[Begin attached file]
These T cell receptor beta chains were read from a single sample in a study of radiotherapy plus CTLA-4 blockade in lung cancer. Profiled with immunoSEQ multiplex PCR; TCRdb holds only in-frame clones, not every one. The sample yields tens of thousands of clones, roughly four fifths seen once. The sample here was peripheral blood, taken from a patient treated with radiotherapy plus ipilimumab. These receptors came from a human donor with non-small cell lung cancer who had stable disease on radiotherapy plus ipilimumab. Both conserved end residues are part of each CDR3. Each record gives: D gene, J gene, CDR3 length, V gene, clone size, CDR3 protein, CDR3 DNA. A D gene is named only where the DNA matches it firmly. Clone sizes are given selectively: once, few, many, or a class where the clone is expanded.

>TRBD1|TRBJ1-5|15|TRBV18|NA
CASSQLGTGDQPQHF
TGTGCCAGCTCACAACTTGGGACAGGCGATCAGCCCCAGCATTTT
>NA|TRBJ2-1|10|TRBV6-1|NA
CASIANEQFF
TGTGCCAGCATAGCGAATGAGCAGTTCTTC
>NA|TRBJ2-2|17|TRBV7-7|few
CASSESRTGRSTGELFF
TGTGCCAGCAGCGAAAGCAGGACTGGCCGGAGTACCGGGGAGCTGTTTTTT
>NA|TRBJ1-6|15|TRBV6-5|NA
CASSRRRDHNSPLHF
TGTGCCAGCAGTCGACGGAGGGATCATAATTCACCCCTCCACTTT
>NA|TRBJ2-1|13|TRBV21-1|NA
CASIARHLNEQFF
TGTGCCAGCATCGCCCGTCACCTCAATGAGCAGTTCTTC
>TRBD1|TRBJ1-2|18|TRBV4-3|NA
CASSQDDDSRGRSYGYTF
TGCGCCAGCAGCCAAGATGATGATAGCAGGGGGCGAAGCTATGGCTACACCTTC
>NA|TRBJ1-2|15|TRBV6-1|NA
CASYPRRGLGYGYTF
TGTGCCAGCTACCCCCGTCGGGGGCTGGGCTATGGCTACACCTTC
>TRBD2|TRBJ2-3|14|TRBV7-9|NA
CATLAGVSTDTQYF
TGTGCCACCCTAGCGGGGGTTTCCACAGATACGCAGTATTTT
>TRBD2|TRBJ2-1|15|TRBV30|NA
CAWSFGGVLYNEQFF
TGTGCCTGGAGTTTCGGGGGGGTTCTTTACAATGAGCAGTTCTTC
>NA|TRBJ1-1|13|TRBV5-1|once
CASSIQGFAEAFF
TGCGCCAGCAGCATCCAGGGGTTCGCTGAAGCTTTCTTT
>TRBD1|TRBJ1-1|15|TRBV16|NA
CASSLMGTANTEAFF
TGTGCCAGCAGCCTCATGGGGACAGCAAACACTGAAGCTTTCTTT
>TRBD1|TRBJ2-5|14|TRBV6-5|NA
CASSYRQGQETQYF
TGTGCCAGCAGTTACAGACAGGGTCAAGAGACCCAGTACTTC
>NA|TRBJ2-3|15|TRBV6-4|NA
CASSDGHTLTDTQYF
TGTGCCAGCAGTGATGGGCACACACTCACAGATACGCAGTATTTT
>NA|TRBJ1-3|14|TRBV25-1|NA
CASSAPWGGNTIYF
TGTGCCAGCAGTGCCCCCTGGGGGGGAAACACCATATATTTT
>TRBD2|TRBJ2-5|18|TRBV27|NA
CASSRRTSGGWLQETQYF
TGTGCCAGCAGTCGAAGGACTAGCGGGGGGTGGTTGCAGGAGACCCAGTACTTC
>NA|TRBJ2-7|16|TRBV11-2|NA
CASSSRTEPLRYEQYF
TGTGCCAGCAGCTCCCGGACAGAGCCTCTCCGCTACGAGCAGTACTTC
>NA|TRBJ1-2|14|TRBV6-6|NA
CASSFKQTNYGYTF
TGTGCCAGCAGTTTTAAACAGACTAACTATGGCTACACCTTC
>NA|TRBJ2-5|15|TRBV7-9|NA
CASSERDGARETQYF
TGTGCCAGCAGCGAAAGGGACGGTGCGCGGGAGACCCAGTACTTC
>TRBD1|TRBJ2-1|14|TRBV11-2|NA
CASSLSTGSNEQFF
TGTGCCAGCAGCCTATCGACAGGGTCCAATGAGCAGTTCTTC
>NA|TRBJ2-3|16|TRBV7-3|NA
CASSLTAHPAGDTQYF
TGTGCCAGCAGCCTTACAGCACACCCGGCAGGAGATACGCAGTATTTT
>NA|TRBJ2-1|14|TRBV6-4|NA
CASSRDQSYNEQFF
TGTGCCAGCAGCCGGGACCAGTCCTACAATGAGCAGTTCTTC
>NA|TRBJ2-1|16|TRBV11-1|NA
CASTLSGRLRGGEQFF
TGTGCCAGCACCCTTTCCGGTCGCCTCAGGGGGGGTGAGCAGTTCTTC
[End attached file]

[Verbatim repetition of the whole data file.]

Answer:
These T cell receptor beta chains were read from a single sample in a study of radiotherapy plus CTLA-4 blockade in lung cancer. Profiled with immunoSEQ multiplex PCR; TCRdb holds only in-frame clones, not every one. The sample yields tens of thousands of clones, roughly four fifths seen once. The sample here was peripheral blood, taken from a patient treated with radiotherapy plus ipilimumab. These receptors came from a human donor with non-small cell lung cancer who had stable disease on radiotherapy plus ipilimumab. Both conserved end residues are part of each CDR3. Each record gives: D gene, J gene, CDR3 length, V gene, clone size, CDR3 protein, CDR3 DNA. A D gene is named only where the DNA matches it firmly. Clone sizes are given selectively: once, few, many, or a class where the clone is expanded.

>TRBD1|TRBJ1-5|15|TRBV18|NA
CASSQLGTGDQPQHF
TGTGCCAGCTCACAACTTGGGACAGGCGATCAGCCCCAGCATTTT
>NA|TRBJ2-1|10|TRBV6-1|NA
CASIANEQFF
TGTGCCAGCATAGCGAATGAGCAGTTCTTC
>NA|TRBJ2-2|17|TRBV7-7|few
CASSESRTGRSTGELFF
TGTGCCAGCAGCGAAAGCAGGACTGGCCGGAGTACCGGGGAGCTGTTTTTT
>NA|TRBJ1-6|15|TRBV6-5|NA
CASSRRRDHNSPLHF
TGTGCCAGCAGTCGACGGAGGGATCATAATTCACCCCTCCACTTT
>NA|TRBJ2-1|13|TRBV21-1|NA
CASIARHLNEQFF
TGTGCCAGCATCGCCCGTCACCTCAATGAGCAGTTCTTC
>TRBD1|TRBJ1-2|18|TRBV4-3|NA
CASSQDDDSRGRSYGYTF
TGCGCCAGCAGCCAAGATGATGATAGCAGGGGGCGAAGCTATGGCTACACCTTC
>NA|TRBJ1-2|15|TRBV6-1|NA
CASYPRRGLGYGYTF
TGTGCCAGCTACCCCCGTCGGGGGCTGGGCTATGGCTACACCTTC
>TRBD2|TRBJ2-3|14|TRBV7-9|NA
CATLAGVSTDTQYF
TGTGCCACCCTAGCGGGGGTTTCCACAGATACGCAGTATTTT
>TRBD2|TRBJ2-1|15|TRBV30|NA
CAWSFGGVLYNEQFF
TGTGCCTGGAGTTTCGGGGGGGTTCTTTACAATGAGCAGTTCTTC
>NA|TRBJ1-1|13|TRBV5-1|once
CASSIQGFAEAFF
TGCGCCAGCAGCATCCAGGGGTTCGCTGAAGCTTTCTTT
>TRBD1|TRBJ1-1|15|TRBV16|NA
CASSLMGTANTEAFF
TGTGCCAGCAGCCTCATGGGGACAGCAAACACTGAAGCTTTCTTT
>TRBD1|TRBJ2-5|14|TRBV6-5|NA
CASSYRQGQETQYF
TGTGCCAGCAGTTACAGACAGGGTCAAGAGACCCAGTACTTC
>NA|TRBJ2-3|15|TRBV6-4|NA
CASSDGHTLTDTQYF
TGTGCCAGCAGTGATGGGCACACACTCACAGATACGCAGTATTTT
>NA|TRBJ1-3|14|TRBV25-1|NA
CASSAPWGGNTIYF
TGTGCCAGCAGTGCCCCCTGGGGGGGAAACACCATATATTTT
>TRBD2|TRBJ2-5|18|TRBV27|NA
CASSRRTSGGWLQETQYF
TGTGCCAGCAGTCGAAGGACTAGCGGGGGGTGGTTGCAGGAGACCCAGTACTTC
>NA|TRBJ2-7|16|TRBV11-2|NA
CASSSRTEPLRYEQYF
TGTGCCAGCAGCTCCCGGACAGAGCCTCTCCGCTACGAGCAGTACTTC
>NA|TRBJ1-2|14|TRBV6-6|NA
CASSFKQTNYGYTF
TGTGCCAGCAGTTTTAAACAGACTAACTATGGCTACACCTTC
>NA|TRBJ2-5|15|TRBV7-9|NA
CASSERDGARETQYF
TGTGCCAGCAGCGAAAGGGACGGTGCGCGGGAGACCCAGTACTTC
>TRBD1|TRBJ2-1|14|TRBV11-2|NA
CASSLSTGSNEQFF
TGTGCCAGCAGCCTATCGACAGGGTCCAATGAGCAGTTCTTC
>NA|TRBJ2-3|16|TRBV7-3|NA
CASSLTAHPAGDTQYF
TGTGCCAGCAGCCTTACAGCACACCCGGCAGGAGATACGCAGTATTTT
>NA|TRBJ2-1|14|TRBV6-4|NA
CASSRDQSYNEQFF
TGTGCCAGCAGCCGGGACCAGTCCTACAATGAGCAGTTCTTC
>NA|TRBJ2-1|16|TRBV11-1|NA
CASTLSGRLRGGEQFF
TGTGCCAGCACCCTTTCCGGTCGCCTCAGGGGGGGTGAGCAGTTCTTC